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Aspects of Man (Part II)

We’re in STII, and working through the doctrine of man.

Last time we began talking about the various aspects of man.

We looked only at the OT last time, and examined all the terms the OT uses to speak about man.

The initial conclusion was that we must understand man holistically.

We can’t break him into “parts.”

Rather, while man is a complex being, he must be understood in a holistic manner.

To break him into parts is to error, not only in understanding what man is, but also how we’re to then approach the various issues that affect man.

Today we’ll look at how the NT understands speaks of the nature of man.

The Aspects of Man in the NT

When a person comes to the NT, they will find that the terms simply continue to express the OT terms. The Greek is much more precise, but it is important to understand that the NT is still building off of a solid OT foundation, rather than creating new terms and functions.


Meanings (BAGD):

“The living body of a human being or animal” (Matt. 6:25; Jas. 3:3).

“The dead body of a human being or animal corpse” (Mk. 15:43; Heb. 13:11).

“As the material part of man in distinction from soul and spirit body”

*Interestingly, all three terms (body, soul, and spirit) will be used in one verse, and at other times two will be used. And, then, at other times, just one of the terms will be used, but as a synecdoche. Again, the point to understand is that the NT treats the various aspects of man holistically.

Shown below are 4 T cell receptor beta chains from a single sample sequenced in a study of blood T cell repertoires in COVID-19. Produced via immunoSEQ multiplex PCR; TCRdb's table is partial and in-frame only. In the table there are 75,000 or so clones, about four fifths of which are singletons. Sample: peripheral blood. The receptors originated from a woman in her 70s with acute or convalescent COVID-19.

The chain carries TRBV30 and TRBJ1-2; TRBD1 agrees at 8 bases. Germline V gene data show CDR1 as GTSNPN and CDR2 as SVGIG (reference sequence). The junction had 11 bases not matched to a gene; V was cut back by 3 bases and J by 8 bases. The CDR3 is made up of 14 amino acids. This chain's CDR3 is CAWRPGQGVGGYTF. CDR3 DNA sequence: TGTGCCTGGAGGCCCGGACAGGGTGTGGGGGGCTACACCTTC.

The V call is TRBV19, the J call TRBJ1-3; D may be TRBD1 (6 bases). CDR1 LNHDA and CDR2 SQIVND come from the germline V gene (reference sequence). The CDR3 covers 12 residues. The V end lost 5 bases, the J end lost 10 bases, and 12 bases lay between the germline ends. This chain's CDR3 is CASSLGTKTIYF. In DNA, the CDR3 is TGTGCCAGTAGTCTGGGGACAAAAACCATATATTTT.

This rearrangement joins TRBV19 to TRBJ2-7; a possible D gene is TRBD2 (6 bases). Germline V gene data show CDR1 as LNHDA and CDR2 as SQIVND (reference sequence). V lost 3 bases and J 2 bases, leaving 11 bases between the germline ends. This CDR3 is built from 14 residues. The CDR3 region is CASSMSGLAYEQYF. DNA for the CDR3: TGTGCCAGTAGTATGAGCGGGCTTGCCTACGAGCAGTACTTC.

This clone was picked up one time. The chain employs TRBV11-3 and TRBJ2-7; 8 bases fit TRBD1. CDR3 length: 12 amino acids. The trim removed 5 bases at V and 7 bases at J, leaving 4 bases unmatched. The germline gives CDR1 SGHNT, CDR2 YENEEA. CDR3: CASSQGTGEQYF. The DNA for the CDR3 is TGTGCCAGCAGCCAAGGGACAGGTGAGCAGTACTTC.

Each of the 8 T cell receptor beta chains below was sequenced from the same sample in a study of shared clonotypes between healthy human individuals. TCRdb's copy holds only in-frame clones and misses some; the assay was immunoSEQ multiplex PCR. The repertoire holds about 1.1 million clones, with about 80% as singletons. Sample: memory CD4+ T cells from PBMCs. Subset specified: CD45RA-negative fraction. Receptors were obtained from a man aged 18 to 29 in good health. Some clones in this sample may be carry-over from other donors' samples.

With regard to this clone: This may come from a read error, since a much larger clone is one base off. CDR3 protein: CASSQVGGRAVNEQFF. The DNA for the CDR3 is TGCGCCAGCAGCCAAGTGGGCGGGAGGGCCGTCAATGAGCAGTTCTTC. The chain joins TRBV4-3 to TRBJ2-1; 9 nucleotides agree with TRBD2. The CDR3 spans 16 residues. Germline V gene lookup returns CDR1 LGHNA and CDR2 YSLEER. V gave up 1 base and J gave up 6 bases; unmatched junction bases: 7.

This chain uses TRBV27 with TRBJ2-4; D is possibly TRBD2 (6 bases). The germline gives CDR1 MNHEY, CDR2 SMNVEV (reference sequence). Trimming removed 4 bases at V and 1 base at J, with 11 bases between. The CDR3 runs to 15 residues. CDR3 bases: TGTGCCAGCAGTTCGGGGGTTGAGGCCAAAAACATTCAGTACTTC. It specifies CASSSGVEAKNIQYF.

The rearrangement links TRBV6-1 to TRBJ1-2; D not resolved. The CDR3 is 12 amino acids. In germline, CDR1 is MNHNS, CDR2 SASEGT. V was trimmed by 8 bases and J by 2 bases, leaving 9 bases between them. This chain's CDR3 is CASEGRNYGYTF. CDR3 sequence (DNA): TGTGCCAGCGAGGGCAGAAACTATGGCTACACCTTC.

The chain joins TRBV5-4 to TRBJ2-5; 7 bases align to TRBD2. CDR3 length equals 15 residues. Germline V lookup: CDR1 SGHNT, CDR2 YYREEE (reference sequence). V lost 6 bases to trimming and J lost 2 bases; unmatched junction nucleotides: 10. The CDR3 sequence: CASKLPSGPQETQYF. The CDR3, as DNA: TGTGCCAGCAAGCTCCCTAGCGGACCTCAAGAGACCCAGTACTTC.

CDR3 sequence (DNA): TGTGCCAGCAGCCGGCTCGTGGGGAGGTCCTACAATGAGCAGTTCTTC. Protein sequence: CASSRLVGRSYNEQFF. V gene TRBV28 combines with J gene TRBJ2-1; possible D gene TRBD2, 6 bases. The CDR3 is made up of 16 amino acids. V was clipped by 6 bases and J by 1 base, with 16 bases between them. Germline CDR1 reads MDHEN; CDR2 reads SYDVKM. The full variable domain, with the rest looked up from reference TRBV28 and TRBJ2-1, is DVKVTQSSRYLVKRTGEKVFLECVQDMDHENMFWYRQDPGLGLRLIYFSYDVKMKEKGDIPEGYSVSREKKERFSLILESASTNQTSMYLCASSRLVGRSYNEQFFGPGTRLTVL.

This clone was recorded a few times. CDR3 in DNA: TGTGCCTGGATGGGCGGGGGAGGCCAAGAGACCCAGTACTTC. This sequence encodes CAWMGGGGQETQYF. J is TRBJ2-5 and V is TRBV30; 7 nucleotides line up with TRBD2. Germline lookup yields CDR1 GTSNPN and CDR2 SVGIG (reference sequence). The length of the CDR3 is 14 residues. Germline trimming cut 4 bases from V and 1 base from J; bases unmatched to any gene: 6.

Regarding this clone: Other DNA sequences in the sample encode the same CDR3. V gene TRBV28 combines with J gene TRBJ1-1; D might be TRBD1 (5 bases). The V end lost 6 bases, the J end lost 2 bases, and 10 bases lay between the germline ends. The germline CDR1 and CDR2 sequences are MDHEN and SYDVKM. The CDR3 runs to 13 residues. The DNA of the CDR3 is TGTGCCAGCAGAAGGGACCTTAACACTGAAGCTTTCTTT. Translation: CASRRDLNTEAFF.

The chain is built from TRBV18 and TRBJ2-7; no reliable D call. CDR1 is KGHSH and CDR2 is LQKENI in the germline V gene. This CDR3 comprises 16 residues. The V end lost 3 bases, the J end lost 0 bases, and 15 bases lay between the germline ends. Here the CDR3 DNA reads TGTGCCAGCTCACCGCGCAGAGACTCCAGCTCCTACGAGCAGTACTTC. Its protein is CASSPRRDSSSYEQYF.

Paul uses both “Spirit (pneuma)” and ”soul (psuche)” [1Thess. 5:23].

Other times you’ll see just “spirit” (pneuma) [1Cor. 7:34; Jas. 2:26].

Other times, you will see just “soul (psuche) [Matt. 6:25-- and, here, it is translated as just “life,” again, showing how Jesus, Himself, has the whole essence of man in mind].

“The body is the instrument of human experience and suffering (Rom. 12:1; 2Cor. 4:10).

Anthropological significance of soma:

“Soma is the body as a whole, the instrument of life, whether of man living, dead, or in the resurrection. Sometimes, the word stands as a synecdoche, for the complete man.... The body is not the man, for he himself can exist apart from his body (2 Cor. 12:2), but the body is an essential part of the man, and therefore the redeemed are not perfected until the resurrection (Heb. 11:40). No man in his final state will be without his body.” (Vine, Expository Dictionary).

The body is not the source of sin; it is a neutral instrument. There is no war going on between the soul of man and the body of man. That perception comes straight out of pagan thought and religion, rather than the Bible. But it is very common in modern thought and preaching still.


Meanings (adapted from Friberg’s Lexicon and G. Zemek’s work, ‘Sarx in the NT”):

“As the muscular part that covers the bones of a human, or animal, body of flesh (Lk. 24:39; 1 Cor. 15:39).

“By synecdoche, the physical body as a whole body” (Acts 2:31).

“Flesh” as the physical body” (Matt. 26:41; 1 Cor. 5:5).

“As a connotation of creaturely weakness” (Jn. 1:14; 1 Pet. 1:24).

“As a designation of family and marital relationship” (Rom. 1:3; 9:5).

In hamartiological passages (e.g., Rom. 7; Galatians).

“In such contentexts the physical connotation of sarx is defined and controlled by the idea of the entire man (versus only the fleshy part) being apart from God” (Guthrie, NT Theology).

“Flesh is, then, the whole nature of man, turned away from God, in the supreme interest of self, devoted to the creature… The ruling principle of the flesh is undoubtedly selfishness” (Lange, The Epistle of Paul to the Roman).

“The self-reliant attitude of the man who puts his trust in his own strength, and in that which is controllable by him” (Bultmann, Theology of the NT).